Sergey LagodinskyImago/Global Look Press/Global Look Press
Place of birth: Astrakhan
Year of emigration: 1993
Office: Member of the European Parliament since 2019
Country represented: Germany
Political affiliation: Greens/European Free Alliance
Bio: Lagodinsky studied law at the University of Göttingen. He also attended Harvard University’s Kennedy School of Government in the United States, as well as Yale University World Fellows program, and was awarded a PhD in human rights by Humboldt University in Germany. He made a career as an attorney and a public policy scholar prior to being elected to the European Parliament to represent Germany.
Relationship with Russia: The family emigrated to Germany just short of the future politician’s 18th birthday. In a recent interview, Lagodinsky explained this decision by referring to the turmoil that followed the dissolution of the Soviet Union in the early 1990s.
In an interview with Deutsche Welle in Russian following his election, Lagodinsky acknowledged that he still considers Russia to be his homeland, but insisted that the question of identifying with one country was “very 20th century”. “It does not mean that I belong in Germany any less,” Lagodinsky said.
Additional info: Among the politicians on our list, Lagodinsky is the most representative of the immigrant cohort that we call “Global Russians”. He left an already-independent Russia as an adult. In interviews, he sometimes recalls his family’s doubts after arriving in Germany, about the choice they had made. Lagodinsky has a modern perspective on the world: he’s lived, studied and worked in Germany and also in the United States, but openly acknowledges himself as Russian, communicates in Russian and comments on Russian affairs. He is the only one on this list who was not elected by predominantly Russian-Speaking constituents - however, this may be because in the European Parliament elections in Germany voters choose parties, not individual candidates.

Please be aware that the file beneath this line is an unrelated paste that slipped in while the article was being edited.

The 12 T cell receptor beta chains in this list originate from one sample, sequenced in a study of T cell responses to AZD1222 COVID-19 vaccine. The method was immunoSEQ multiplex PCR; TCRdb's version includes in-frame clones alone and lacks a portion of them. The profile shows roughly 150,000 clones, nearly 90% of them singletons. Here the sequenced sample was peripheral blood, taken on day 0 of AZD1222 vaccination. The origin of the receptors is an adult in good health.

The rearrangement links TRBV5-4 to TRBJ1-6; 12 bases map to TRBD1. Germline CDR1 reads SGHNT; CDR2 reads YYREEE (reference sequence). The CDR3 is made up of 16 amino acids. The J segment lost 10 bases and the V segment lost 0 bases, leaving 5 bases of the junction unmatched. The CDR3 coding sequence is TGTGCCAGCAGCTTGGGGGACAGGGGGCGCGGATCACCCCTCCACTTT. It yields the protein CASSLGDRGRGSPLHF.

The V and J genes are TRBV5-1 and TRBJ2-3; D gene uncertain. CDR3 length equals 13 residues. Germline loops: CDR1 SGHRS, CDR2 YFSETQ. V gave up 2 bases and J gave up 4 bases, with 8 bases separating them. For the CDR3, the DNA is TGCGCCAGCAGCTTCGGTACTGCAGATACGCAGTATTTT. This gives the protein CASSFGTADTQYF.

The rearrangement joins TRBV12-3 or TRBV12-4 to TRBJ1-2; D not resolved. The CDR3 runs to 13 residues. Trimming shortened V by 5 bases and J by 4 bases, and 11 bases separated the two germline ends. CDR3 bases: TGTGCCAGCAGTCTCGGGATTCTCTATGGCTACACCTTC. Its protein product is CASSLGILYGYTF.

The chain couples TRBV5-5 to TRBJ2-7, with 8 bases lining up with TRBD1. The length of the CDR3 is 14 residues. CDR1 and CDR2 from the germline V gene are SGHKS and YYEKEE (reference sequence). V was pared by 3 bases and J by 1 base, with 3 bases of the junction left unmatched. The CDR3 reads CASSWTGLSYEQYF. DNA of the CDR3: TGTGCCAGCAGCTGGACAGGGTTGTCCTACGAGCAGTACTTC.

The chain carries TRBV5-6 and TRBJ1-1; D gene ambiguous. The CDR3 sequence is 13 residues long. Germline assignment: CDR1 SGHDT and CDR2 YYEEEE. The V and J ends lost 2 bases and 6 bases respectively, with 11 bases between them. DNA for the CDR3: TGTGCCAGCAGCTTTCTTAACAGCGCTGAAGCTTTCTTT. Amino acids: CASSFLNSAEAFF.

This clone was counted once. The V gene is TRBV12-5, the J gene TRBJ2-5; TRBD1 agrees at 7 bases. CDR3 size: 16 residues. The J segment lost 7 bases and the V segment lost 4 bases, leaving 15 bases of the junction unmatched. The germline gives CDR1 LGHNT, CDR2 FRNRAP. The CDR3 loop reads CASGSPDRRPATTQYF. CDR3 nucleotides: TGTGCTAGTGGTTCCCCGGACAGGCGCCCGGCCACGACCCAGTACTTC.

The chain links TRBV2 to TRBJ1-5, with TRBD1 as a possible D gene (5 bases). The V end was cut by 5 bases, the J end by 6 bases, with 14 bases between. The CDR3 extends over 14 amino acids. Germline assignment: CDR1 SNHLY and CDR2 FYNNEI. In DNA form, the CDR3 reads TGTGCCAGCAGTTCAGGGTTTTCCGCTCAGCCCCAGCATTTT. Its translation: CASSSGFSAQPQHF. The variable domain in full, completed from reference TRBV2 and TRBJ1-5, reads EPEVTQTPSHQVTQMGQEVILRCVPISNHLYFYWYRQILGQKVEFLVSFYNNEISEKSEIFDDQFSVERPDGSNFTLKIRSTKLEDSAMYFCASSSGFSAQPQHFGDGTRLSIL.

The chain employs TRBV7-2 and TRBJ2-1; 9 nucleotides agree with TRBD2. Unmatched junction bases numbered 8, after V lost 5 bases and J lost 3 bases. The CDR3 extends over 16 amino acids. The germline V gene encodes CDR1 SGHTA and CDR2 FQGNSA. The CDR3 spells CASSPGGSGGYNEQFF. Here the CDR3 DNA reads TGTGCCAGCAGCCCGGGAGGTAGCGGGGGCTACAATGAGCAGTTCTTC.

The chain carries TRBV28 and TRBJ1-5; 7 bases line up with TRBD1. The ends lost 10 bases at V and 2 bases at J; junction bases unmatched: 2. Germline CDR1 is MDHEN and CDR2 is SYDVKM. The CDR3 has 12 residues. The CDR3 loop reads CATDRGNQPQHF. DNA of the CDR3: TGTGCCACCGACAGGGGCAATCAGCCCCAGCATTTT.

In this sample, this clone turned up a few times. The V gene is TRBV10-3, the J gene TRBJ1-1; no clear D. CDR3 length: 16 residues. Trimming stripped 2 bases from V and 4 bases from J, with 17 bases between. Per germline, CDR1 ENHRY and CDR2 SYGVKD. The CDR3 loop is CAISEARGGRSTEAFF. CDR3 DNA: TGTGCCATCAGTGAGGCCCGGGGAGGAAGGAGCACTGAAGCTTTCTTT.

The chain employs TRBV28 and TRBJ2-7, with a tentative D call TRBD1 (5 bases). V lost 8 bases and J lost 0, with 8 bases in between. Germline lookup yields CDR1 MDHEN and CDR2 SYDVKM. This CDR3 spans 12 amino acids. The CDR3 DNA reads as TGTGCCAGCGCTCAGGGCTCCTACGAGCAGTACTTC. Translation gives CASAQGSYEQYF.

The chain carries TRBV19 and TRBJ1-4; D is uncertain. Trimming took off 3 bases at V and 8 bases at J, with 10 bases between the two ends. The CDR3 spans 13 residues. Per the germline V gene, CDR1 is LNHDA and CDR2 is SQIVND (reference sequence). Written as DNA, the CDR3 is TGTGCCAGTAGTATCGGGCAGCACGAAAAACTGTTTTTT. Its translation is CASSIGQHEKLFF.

Viktor UspaskichXinhua/Global Look Press/Global Look Press
Place of birth: Arkhangelsk region
Year of emigration: 1985 (moved internally to Lithuania within the USSR)
Office: Member of the European Parliament since 2009
Country represented: Lithuania
Political affiliation: Darbo Partija (Labor Party), currently the party chairman
Bio: Allegedly the European Union’s first Russian-speaking MEP was born and raised in the Arkhangelsk region of Russia. At the age of 26 he relocated to Lithuania - then still part of the USSR - which later gained independence and joined the EU in 2004. He previously served as a member of the Lithuanian parliament, and as a minister of economic affairs in Lithuanian government.
Relationship with Russia: Even though he lived in Lithuania for 35 years, Uspaskich reportedly remains close to family members who still reside in Russia, and has visited Russia frequently over the years. Speaking to Russian media, he has put some of the opposition to his politics in Lithuania down to Russophobia, and acknowledged that he experiences a backlash as an ethnic Russian and a member of the Russian-speaking community, who entered politics representing what is now a NATO member state. At one particularly contentious point in his political career, Uspaskich returned to Russia and reportedly considered seeking political asylum.